Naeem v Secretary of State for Justice UKEAT/0215/13/RN
Appeal against the dismissal of the claimant’s claims of race discrimination and discrimination on the grounds of religion or belief. Cross-appeal against the finding that the other requisite elements of the definition of indirect discrimination had been made out. Appeal dismissed, cross-appeal allowed.
The claimant, who was Muslim, was employed as a chaplain in 2004. Until 2002 the only chaplains employed by the Prison Service were Christian chaplains. It follows that there have only been Muslim chaplains since 2002. One of the pay criteria was length of service and this emphasis given to progression within the claimant's payband on the basis of length of service meant, as a consequence, that white or Christian chaplains were to be found more strongly represented in the upper echelons of this payband than Asian or Muslim chaplains. The claimant made a claim of indirect discrimination but lost at the ET. The Tribunal were satisfied that, although he had been subject to a PCP which had put him at a particular disadvantage (namely the pay system which incorporated pay progression over time which in turn related to length of service), the employer had established that the PCP was a proportionate means of achieving a legitimate aim. The claimant appealed on 'justification' and the respondent cross-appealed on whether the Tribunal had been wrong to include - as members of the 'pool' of comparators - pre-2002 Chaplains.
The EAT first allowed the cross-appeal. The Tribunal had erred in including pre-2002 chaplains. Their circumstances were materially different to those of subsequent chaplains. The claimant had been treated in exactly the same way as any chaplain, of whatever race or religion, appointed at the same time as him. The appeal was dismissed because, although the Tribunal had erred in determining that the employers had established 'proportionate means' (because it had failed to consider obvious alternatives), the appeal failed in light of the success of the cross-appeal.
Appeal No. UKEAT/0215/13/RN
EMPLOYMENT APPEAL TRIBUNAL
FLEETBANK HOUSE, 2-6 SALISBURY SQUARE, LONDON EC4Y 8AE
At the Tribunal
On 11 November 2013
Judgment handed down on 15 January 2014
MR RECORDER LUBA QC
DR B V FITZGERALD MBE LLD FRSA
MRS L S TINSLEY
MR NAEEM (APPELLANT)
THE SECRETARY OF STATE FOR JUSTICE (RESPONDENT)
Transcript of Proceedings
For the Appellant
MS CATRIN LEWIS (of Counsel)
New Prospect House
8 Leake Street
For the Respondent
MR NIAZI FETTO (of Counsel)
Treasury Solicitor's Department
One Kemble Street
RACE DISCRIMINATION – Indirect
RELIGION OR BELIEF DISCRIMINATION
Until 2002 the only Chaplains employed by the Prison Service were Christians. Since then, Chaplains of other faiths have been recruited. The pay scale for Chaplains reflects – inter alia - length of service.
The Claimant, a Muslim Chaplain, was appointed in 2004.
His claim of indirect discrimination on grounds of race and/or religion or belief was rejected. The Tribunal were satisfied that, although he had been subject to a PCP which had put him at a particular disadvantage, the employer had established that the PCP was a proportionate means of achieving a legitimate aim: Equality Act 2010 section 19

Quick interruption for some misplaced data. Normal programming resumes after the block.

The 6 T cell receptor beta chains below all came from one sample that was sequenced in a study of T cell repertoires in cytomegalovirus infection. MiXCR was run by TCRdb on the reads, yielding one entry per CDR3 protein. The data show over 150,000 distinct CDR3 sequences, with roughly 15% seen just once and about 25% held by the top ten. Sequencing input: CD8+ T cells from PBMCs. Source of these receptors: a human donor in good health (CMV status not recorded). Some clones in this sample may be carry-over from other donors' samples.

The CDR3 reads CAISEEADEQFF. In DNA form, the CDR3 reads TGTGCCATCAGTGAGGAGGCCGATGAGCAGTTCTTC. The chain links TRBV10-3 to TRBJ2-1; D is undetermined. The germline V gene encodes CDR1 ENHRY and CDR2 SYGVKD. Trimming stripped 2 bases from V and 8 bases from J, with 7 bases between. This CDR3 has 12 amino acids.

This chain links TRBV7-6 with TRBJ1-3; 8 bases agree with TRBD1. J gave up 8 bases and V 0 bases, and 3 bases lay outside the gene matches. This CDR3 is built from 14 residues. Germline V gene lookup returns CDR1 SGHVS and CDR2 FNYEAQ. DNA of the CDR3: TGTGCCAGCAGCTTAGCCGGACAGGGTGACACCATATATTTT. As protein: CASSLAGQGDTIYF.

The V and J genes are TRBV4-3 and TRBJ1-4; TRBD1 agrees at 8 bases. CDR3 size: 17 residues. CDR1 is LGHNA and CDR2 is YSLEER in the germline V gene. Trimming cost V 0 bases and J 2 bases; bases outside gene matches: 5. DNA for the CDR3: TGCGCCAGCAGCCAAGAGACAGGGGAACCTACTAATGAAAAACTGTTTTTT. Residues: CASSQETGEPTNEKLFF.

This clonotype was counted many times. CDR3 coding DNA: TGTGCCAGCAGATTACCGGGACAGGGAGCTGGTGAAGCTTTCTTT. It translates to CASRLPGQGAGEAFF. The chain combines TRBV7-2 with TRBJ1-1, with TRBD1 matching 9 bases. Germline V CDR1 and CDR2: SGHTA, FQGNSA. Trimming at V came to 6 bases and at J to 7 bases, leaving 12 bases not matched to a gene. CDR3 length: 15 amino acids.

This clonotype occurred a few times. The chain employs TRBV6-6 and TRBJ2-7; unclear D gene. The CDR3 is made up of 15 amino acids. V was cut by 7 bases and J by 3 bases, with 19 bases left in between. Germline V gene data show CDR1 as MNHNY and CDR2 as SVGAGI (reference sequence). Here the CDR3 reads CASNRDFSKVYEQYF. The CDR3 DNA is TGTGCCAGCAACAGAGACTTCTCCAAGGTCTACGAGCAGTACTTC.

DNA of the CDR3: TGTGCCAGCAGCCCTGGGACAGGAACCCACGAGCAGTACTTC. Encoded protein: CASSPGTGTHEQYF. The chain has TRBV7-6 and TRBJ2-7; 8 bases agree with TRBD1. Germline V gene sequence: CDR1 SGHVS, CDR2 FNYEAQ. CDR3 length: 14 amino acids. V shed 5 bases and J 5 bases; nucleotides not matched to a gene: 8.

The Claimant appealed on 'justification'.
The employer cross-appealed on whether the Tribunal had been wrong to include - as members of the "pool" of comparators - pre-2002 Chaplains.
Cross-appeal allowed: the Tribunal had erred in including pre-2002 Chaplains. Their circumstances were materially different to those of subsequent chaplains: Equality Act 2010 section 23. The Claimant had been treated in exactly the same way as any chaplain, of whatever race or religion, appointed at the same time as him.
Appeal dismissed: although the Tribunal had erred in determining that the employers had established 'proportionate means' (because it had failed to consider obvious alternatives), the appeal failed in light of the success of the cross-appeal and the Claimant's claims stood dismissed.**MR RECORDER LUBA QC****Introduction**
- This is an appeal by Mr Naeem from the dismissal by the Employment Tribunal, sitting at Reading (Employment Judge R Lewis and members), of his claims of race discrimination and of discrimination on grounds of religion or belief. In short, the Reading Tribunal found that although there had prima facie been indirect discrimination on the grounds of religion or belief (and race) the claims failed because the Respondent employer had been able to establish 'justification'. By way of cross-appeal the Respondent challenges the finding of the Tribunal that the other requisite elements of the definition of indirect discrimination had been made out in this case.
2. Mr Naeem is a prison chaplain in Her Majesty's Prison Service. His ultimate employer is the Respondent, the Secretary of State for Justice. Mr Naeem is of the Muslim faith. He has had permanent employment with the Respondent since 25 October 2004. He remains in the chaplaincy service and is a well-respected member of staff with a creditable service history. The present litigation is entirely concerned with the Claimant's standing on the Respondent's pay scales.